Supercapacitors have developed rapidly in China over the past decade. According to statistics from the China Supercapacitor Industry Alliance (CSIA), the compound annual growth rate (CAGR) of China’s supercapacitor market reached 35% between 2015 and 2020 (1). Cao Gaoping, a researcher at the People’s Liberation Army Chemical Defense Institute and a consultant to the CSIA, estimated that by 2020, China’s supercapacitor market would be worth nearly 14 billion yuan (about €1.73 billion) (2), placing China in third place in terms of global market volume (3).
These high growth rates are supported by the Chinese government’s plans for new energy. Supercapacitors have been explicitly mentioned in policy publications since 2001 (4). Supercapacitors were included in the 863 Major Automotive Project (5). The 13th Five-Year Plan (2016-2020) mentions development of nanomaterials for supercapacitor electrodes (6). More recently, the project “Supercapacitor-based energy storage system and supercapacitor-based application” developed by Ma Zifeng, a professor from Shanghai Jiaotong University, was accepted by the scientific committee of the 973 programme in 2018 (7).
With policy support, many innovation players have positioned themselves in the field (8). There are large players such as the state-owned CRRC (China Railroad Rolling Stock Corporation), Shanghai Aowei, Nantong Jianghai, and Jinzhou Kaimei. There are new players in supercapacitor manufacturing for example, Jiangsu Zhongtian Technology Group, Beihai Sence Carbon Materials Technology and Tianjin Plannano Energy Technologies. Research institutes and universities such as Jiangsu University, Donghua University, South Central University, and Tsinghua University are involved in innovation in this field via patent filing, among other things. 9 of the top 10 supercapacitor patent filers in China between 2000 and 2018 are academic players.
Most of the players are located in the most developed regions of China: Beijing, Shanghai, Tianjin, and the provinces of Guangdong and Jiangsu. There are public-private partnerships, such as the cooperation between the Department of Chemical Engineering of Tianjin University and Ningbo CRRC New Energy Technology (9). The China Supercapacitor Industry Alliance (CSIA), under the Ministry of Industry and Information Technology (MIIT), was established in December 2016 to provide a platform for exchanges and joint development for players in the field in China (10). To date, the platform has 176 members including the aforementioned players.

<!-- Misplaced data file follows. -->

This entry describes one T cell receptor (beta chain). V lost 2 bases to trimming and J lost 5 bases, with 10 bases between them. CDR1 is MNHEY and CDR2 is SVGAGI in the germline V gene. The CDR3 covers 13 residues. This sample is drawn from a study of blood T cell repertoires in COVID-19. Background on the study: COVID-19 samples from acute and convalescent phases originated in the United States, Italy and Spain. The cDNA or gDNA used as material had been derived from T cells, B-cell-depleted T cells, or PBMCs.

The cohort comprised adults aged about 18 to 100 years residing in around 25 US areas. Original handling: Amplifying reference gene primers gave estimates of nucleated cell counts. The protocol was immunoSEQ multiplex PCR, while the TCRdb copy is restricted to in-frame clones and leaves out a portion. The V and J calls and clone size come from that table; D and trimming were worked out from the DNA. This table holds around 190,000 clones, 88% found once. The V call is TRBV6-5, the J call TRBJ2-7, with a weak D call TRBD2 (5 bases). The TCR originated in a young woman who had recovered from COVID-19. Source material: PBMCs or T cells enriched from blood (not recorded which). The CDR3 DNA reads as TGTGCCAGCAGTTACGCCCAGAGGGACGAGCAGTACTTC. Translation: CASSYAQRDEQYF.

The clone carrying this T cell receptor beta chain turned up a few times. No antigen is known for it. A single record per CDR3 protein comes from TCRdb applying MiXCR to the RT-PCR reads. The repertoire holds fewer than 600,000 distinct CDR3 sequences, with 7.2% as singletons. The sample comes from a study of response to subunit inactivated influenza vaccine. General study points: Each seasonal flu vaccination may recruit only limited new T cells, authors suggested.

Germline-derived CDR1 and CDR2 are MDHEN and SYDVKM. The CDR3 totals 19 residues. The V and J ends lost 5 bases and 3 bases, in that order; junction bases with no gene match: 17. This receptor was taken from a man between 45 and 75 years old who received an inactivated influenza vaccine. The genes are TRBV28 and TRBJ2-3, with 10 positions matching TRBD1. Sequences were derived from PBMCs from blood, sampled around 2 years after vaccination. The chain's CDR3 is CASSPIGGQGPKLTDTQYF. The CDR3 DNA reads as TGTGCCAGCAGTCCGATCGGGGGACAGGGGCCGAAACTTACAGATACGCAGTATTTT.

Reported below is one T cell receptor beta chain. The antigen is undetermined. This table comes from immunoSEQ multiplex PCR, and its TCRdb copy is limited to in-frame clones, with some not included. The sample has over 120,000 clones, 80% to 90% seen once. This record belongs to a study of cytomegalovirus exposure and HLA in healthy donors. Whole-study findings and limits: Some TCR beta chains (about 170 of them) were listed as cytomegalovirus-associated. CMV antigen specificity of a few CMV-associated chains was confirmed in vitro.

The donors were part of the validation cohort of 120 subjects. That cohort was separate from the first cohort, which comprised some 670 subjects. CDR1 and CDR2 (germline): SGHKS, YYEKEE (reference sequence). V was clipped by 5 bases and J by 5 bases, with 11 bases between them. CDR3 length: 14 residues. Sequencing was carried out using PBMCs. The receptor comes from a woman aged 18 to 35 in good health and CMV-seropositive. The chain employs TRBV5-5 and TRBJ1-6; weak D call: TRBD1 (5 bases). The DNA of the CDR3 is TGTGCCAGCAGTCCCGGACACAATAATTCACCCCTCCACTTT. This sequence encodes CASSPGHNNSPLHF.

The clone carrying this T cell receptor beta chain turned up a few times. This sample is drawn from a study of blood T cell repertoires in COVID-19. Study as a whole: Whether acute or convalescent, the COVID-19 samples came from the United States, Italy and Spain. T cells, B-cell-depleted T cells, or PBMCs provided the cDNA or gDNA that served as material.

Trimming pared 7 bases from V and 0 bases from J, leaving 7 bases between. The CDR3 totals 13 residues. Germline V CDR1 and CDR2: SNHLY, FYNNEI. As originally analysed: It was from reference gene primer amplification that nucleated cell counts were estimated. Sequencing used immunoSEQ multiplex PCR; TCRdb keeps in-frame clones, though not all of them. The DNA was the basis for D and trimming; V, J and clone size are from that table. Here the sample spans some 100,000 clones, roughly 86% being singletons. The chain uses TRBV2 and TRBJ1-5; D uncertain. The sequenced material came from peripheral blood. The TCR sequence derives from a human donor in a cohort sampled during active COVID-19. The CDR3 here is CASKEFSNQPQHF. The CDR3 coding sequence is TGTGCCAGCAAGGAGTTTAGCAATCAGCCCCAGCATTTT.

In terms of applications, transportation is among the main applications of supercapacitors. In Shanghai, 61 buses equipped with supercapacitors were put into service during the 2010 World Expo under the theme “Better City, Better Life” (11). The supercapacitor bus lines No. 11 and No. 26, which will be put into service in 2019, can reach a range of 30 km in just a few minutes of charging (12), compared with the range of 3 to 6 km for the first buses in 2010. In this segment, Shanghai Aowei is the leader (13). There is also the state-owned company CRRC, which specializes in transportation. The latter developed China’s first modern supercapacitor streetcar in 2016 in Zhuzhou, Hunan province, and then commercialized in the cities of Guangzhou (Canton) and Huai’an (14). Supercapacitor buses manufactured in China are also exported to other countries such as Russia, Israel, and Bulgaria (15).
China was a late entrant to the supercapacitor market, after the leaders in the field such as the United States, Japan, Russia, France, South Korea, and Switzerland. However, thanks to political support and research efforts, it is gradually approaching the state of the art. China has built an ecosystem by fostering the emergence of national and even international players.